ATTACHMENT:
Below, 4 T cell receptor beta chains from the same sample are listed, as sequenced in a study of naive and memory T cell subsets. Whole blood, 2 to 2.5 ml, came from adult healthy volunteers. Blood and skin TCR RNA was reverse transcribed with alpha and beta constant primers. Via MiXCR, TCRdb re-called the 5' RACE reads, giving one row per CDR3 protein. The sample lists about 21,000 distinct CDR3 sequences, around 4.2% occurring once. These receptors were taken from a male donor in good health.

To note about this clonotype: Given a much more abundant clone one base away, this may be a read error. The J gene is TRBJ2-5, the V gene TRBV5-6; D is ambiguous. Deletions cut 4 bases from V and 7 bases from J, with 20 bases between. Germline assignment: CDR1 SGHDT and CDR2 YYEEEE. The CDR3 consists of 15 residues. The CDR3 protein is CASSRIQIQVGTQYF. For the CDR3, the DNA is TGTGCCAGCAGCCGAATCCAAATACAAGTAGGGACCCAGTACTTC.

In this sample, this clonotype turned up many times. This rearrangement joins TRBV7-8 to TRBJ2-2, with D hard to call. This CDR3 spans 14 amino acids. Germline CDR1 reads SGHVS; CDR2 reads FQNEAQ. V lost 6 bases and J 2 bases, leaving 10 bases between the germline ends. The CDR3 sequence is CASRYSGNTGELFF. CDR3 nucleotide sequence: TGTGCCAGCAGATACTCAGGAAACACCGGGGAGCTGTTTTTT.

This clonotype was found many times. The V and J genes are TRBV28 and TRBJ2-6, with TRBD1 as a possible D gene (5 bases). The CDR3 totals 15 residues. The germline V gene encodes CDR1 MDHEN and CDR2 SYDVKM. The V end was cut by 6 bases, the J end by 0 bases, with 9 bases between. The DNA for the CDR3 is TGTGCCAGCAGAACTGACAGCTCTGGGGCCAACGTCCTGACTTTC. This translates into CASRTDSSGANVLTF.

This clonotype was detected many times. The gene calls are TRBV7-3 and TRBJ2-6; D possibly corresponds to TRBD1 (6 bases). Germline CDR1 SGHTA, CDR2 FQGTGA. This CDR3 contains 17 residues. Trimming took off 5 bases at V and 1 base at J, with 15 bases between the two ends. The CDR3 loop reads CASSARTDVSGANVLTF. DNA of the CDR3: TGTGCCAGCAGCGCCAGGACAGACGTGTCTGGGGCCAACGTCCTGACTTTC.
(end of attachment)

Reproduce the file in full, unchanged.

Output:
Below, 4 T cell receptor beta chains from the same sample are listed, as sequenced in a study of naive and memory T cell subsets. Whole blood, 2 to 2.5 ml, came from adult healthy volunteers. Blood and skin TCR RNA was reverse transcribed with alpha and beta constant primers. Via MiXCR, TCRdb re-called the 5' RACE reads, giving one row per CDR3 protein. The sample lists about 21,000 distinct CDR3 sequences, around 4.2% occurring once. These receptors were taken from a male donor in good health.

To note about this clonotype: Given a much more abundant clone one base away, this may be a read error. The J gene is TRBJ2-5, the V gene TRBV5-6; D is ambiguous. Deletions cut 4 bases from V and 7 bases from J, with 20 bases between. Germline assignment: CDR1 SGHDT and CDR2 YYEEEE. The CDR3 consists of 15 residues. The CDR3 protein is CASSRIQIQVGTQYF. For the CDR3, the DNA is TGTGCCAGCAGCCGAATCCAAATACAAGTAGGGACCCAGTACTTC.

In this sample, this clonotype turned up many times. This rearrangement joins TRBV7-8 to TRBJ2-2, with D hard to call. This CDR3 spans 14 amino acids. Germline CDR1 reads SGHVS; CDR2 reads FQNEAQ. V lost 6 bases and J 2 bases, leaving 10 bases between the germline ends. The CDR3 sequence is CASRYSGNTGELFF. CDR3 nucleotide sequence: TGTGCCAGCAGATACTCAGGAAACACCGGGGAGCTGTTTTTT.

This clonotype was found many times. The V and J genes are TRBV28 and TRBJ2-6, with TRBD1 as a possible D gene (5 bases). The CDR3 totals 15 residues. The germline V gene encodes CDR1 MDHEN and CDR2 SYDVKM. The V end was cut by 6 bases, the J end by 0 bases, with 9 bases between. The DNA for the CDR3 is TGTGCCAGCAGAACTGACAGCTCTGGGGCCAACGTCCTGACTTTC. This translates into CASRTDSSGANVLTF.

This clonotype was detected many times. The gene calls are TRBV7-3 and TRBJ2-6; D possibly corresponds to TRBD1 (6 bases). Germline CDR1 SGHTA, CDR2 FQGTGA. This CDR3 contains 17 residues. Trimming took off 5 bases at V and 1 base at J, with 15 bases between the two ends. The CDR3 loop reads CASSARTDVSGANVLTF. DNA of the CDR3: TGTGCCAGCAGCGCCAGGACAGACGTGTCTGGGGCCAACGTCCTGACTTTC.